Concepts such as fetish, magic, and the gift have often been attributed to ‘kinship communities’, and taken to be ‘out of place’ if not ‘overcome’ in modernity. But is Hegel’s notion of the magic fetish in Africa so different from Marx’s and Freud’s descriptions of the crucial role of fetishes in modern societies? Freeing ourselves from evolutionist and structuralist conceptions allows us to take the fetish not merely as the object of an irrational and arbitrary choice of people in primitive cultures but a potentially universal mechanism of deception, fantasy or desire. Art and art history likewise attest to the continuing legacy of terms originally devised for the description of other, non-Western cultures and has most recently focused not only on fetishism and magic but the materiality and mediality of their objects. We are all fetishists; and if we tend to see the fetish through the optics of fixation, it is precisely because of its unsettling nature and composite fabrication; its capacity to produce and/or reproduce originary acts and events and to destabilize the boundaries between faith and law, icons and idols, object and referent, the natural and the artificial.
Rosalind C. Morris
Bruno Sotto Mayor
Keynote by James T. Siegel
‘Reading matter’ by Filipa César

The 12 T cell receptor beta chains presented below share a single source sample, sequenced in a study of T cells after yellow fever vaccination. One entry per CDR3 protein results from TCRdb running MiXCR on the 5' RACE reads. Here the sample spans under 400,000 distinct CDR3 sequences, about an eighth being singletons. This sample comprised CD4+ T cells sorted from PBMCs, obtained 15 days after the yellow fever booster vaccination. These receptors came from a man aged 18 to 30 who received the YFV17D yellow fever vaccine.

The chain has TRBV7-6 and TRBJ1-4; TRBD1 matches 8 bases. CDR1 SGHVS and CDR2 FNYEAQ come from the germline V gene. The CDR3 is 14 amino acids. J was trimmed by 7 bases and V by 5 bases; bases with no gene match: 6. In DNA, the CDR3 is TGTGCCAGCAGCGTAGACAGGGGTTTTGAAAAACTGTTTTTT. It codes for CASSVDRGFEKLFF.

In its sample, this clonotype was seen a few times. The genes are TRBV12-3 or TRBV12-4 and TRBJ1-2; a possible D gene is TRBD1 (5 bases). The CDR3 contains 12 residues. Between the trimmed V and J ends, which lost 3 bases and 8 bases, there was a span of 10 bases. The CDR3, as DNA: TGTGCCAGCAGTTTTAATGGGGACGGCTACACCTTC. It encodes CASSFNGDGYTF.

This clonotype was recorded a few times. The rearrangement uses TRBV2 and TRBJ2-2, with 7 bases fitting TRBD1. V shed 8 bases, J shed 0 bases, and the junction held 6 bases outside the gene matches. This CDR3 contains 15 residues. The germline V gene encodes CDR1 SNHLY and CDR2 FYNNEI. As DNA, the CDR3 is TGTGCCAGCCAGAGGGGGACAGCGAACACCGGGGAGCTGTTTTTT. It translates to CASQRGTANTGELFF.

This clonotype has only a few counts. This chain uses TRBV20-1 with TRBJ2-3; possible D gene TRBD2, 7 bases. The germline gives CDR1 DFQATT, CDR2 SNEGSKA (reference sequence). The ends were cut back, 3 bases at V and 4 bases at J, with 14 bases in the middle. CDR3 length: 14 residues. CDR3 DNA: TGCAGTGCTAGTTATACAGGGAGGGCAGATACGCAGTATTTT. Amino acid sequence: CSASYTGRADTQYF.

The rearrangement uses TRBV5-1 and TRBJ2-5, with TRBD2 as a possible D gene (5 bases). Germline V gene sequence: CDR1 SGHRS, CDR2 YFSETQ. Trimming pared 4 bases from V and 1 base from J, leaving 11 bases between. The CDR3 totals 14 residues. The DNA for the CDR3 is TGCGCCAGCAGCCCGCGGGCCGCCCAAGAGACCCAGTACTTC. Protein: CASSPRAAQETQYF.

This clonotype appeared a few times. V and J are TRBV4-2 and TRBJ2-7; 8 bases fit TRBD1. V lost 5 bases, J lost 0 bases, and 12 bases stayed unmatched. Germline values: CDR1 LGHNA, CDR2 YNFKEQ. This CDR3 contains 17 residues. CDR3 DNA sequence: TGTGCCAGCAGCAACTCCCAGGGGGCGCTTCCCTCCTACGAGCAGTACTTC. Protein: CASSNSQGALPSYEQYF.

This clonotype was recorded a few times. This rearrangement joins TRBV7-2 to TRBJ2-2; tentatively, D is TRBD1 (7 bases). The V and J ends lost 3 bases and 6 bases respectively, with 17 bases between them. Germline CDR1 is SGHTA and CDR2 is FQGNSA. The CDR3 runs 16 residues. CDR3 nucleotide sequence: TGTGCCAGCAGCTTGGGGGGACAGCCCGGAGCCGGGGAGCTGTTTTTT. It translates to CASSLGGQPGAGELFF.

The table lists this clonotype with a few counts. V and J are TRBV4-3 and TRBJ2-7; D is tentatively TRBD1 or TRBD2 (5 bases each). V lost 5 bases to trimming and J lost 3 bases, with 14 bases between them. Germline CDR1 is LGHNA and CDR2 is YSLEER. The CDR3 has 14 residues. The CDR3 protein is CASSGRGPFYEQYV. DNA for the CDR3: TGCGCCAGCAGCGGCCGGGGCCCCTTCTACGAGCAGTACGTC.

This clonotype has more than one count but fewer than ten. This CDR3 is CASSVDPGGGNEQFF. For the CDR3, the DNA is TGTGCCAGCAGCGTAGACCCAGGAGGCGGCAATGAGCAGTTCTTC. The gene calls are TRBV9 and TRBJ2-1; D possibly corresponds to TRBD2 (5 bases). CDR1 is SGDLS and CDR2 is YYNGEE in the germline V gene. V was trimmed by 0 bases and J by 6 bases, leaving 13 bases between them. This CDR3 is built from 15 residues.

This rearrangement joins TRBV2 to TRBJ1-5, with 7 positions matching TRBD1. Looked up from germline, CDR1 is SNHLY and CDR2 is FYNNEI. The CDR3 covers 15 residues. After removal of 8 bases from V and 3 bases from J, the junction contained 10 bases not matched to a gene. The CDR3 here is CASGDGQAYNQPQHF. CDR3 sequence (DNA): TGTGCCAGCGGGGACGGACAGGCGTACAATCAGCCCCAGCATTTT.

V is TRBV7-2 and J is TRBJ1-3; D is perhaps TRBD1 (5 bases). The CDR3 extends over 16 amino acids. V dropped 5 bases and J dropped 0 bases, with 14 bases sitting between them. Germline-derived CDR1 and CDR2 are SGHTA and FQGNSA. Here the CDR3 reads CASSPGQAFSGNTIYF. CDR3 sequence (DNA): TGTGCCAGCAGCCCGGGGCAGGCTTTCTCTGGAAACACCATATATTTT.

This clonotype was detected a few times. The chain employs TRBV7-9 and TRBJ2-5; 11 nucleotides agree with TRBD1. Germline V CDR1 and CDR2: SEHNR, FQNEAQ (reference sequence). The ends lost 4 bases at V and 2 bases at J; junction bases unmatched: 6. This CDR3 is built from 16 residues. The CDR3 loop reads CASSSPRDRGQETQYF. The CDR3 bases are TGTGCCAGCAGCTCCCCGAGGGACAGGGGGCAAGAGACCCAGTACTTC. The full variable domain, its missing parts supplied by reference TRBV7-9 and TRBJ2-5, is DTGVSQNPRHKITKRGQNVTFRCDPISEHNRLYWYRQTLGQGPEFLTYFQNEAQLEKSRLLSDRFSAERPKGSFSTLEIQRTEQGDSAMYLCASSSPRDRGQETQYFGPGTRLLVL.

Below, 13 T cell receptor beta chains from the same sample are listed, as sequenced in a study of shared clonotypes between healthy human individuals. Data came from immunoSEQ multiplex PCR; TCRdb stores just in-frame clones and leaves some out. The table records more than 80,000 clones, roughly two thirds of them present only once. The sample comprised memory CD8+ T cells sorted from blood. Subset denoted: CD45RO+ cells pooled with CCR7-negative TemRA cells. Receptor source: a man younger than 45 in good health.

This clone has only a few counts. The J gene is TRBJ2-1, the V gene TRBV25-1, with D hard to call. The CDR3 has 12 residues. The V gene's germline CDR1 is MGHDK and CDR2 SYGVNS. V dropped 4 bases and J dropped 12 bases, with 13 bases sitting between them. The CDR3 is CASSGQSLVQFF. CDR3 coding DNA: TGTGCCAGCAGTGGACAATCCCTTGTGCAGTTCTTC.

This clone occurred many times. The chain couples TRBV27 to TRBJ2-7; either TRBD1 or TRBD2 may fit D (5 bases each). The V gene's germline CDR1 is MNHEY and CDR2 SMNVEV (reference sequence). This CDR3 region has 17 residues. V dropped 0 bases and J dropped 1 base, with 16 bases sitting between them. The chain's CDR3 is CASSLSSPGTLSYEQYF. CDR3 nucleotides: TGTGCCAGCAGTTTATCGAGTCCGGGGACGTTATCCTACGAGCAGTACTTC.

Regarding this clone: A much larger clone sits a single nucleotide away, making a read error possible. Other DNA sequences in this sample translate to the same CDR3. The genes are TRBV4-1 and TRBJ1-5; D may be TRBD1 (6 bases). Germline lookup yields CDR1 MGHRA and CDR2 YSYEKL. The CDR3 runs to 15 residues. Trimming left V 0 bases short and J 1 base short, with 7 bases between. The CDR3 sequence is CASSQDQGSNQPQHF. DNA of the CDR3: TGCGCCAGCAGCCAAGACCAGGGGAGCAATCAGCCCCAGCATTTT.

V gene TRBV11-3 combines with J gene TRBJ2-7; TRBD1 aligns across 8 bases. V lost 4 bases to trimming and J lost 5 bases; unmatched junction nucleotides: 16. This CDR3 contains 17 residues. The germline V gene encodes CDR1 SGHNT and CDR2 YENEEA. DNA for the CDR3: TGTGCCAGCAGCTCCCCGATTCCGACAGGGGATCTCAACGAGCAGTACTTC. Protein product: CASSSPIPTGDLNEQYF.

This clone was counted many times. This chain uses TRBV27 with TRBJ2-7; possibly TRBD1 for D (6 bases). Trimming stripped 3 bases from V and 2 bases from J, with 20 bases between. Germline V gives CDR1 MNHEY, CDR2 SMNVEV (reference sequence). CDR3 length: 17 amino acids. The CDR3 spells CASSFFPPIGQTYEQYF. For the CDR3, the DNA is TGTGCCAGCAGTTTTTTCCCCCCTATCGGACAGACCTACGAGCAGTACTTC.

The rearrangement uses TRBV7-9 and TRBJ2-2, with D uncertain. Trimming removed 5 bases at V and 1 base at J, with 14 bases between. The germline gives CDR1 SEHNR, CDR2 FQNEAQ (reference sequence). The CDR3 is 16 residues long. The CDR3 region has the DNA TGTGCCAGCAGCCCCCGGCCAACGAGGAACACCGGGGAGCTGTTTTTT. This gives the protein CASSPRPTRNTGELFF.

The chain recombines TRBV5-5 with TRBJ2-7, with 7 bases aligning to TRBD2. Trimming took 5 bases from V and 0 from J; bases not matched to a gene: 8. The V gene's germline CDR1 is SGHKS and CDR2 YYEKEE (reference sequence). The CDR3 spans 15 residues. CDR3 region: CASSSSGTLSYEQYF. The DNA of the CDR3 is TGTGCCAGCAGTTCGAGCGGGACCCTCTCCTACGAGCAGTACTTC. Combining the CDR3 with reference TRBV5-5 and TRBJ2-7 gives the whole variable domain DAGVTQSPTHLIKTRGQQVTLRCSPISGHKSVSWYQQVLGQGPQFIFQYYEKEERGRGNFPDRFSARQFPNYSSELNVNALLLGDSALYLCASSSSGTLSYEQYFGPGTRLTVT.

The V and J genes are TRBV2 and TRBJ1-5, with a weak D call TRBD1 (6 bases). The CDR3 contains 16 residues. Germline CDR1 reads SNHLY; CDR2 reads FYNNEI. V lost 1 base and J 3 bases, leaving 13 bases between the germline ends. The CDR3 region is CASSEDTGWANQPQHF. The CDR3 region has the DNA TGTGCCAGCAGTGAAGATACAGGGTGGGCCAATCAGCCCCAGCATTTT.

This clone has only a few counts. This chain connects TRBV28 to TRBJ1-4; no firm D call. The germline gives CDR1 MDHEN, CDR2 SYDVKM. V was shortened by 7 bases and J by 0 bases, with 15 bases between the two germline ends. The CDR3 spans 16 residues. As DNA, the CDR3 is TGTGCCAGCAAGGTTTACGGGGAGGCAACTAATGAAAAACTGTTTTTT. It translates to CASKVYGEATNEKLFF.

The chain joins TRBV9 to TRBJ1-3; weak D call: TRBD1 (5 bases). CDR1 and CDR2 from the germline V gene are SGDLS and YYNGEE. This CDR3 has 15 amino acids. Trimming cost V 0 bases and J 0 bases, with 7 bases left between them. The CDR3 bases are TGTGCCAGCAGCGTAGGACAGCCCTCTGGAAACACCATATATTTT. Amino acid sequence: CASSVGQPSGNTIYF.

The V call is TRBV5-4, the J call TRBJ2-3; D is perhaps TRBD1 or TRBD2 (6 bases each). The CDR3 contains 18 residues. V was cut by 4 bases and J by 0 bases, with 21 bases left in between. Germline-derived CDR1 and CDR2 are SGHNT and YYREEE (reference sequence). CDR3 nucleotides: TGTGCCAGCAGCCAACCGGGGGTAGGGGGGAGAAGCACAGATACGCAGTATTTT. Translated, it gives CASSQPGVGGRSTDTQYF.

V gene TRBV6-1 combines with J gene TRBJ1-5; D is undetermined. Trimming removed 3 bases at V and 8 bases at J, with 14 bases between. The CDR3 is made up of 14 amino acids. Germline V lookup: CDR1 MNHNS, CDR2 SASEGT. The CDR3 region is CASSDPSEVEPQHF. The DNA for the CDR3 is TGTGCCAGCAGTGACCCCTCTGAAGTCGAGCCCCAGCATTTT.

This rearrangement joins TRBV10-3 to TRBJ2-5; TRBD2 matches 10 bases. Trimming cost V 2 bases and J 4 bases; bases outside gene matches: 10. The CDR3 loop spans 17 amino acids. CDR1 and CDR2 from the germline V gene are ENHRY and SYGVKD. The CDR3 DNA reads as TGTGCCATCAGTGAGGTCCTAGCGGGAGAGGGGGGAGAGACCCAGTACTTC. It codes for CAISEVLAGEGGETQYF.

An ICI Event organized by Maria José de Abreu, Preciosa de Joya, and Ursula Helg, in cooperation with DFG-Research Unit 1703 ‘Transcultural Negotiations in the Ambits of Art. Comparative Perspectives on Historical Contexts and Current Constellations’, Freie Universität Berlin
The conference is part of the ICI Core Project ERRANS. The English verb ‘to err’ has largely lost its positive connotations. It no longer invokes wandering, rambling, or roaming, and is now understood negatively in relation to a prescribed path or goal. To be sure, errors are acknowledged to play an important role in the pursuit of knowledge and happiness, but usually only to the extent that their recognition allows for their elimination, correction, and avoidance. Recognizing that a critique of ideals of productivity, success, goal-orientation, and determination is necessarily paradoxical, the lecture series takes the shifting meanings of ‘erring’ – connoting the violation of norms as well as the activity of wandering – as a prompt to explore the critical potentials and risks of embracing error, randomness, failure, and non-teleological temporalities, and to do so across different disciplines and discourses.
The event, like all events at the ICI Berlin, is open to the public, free of charge. The audience is presumed to consent to a possible recording on the part of the ICI Berlin. If you would like to attend the event yet might require assistance, please contact Event Management.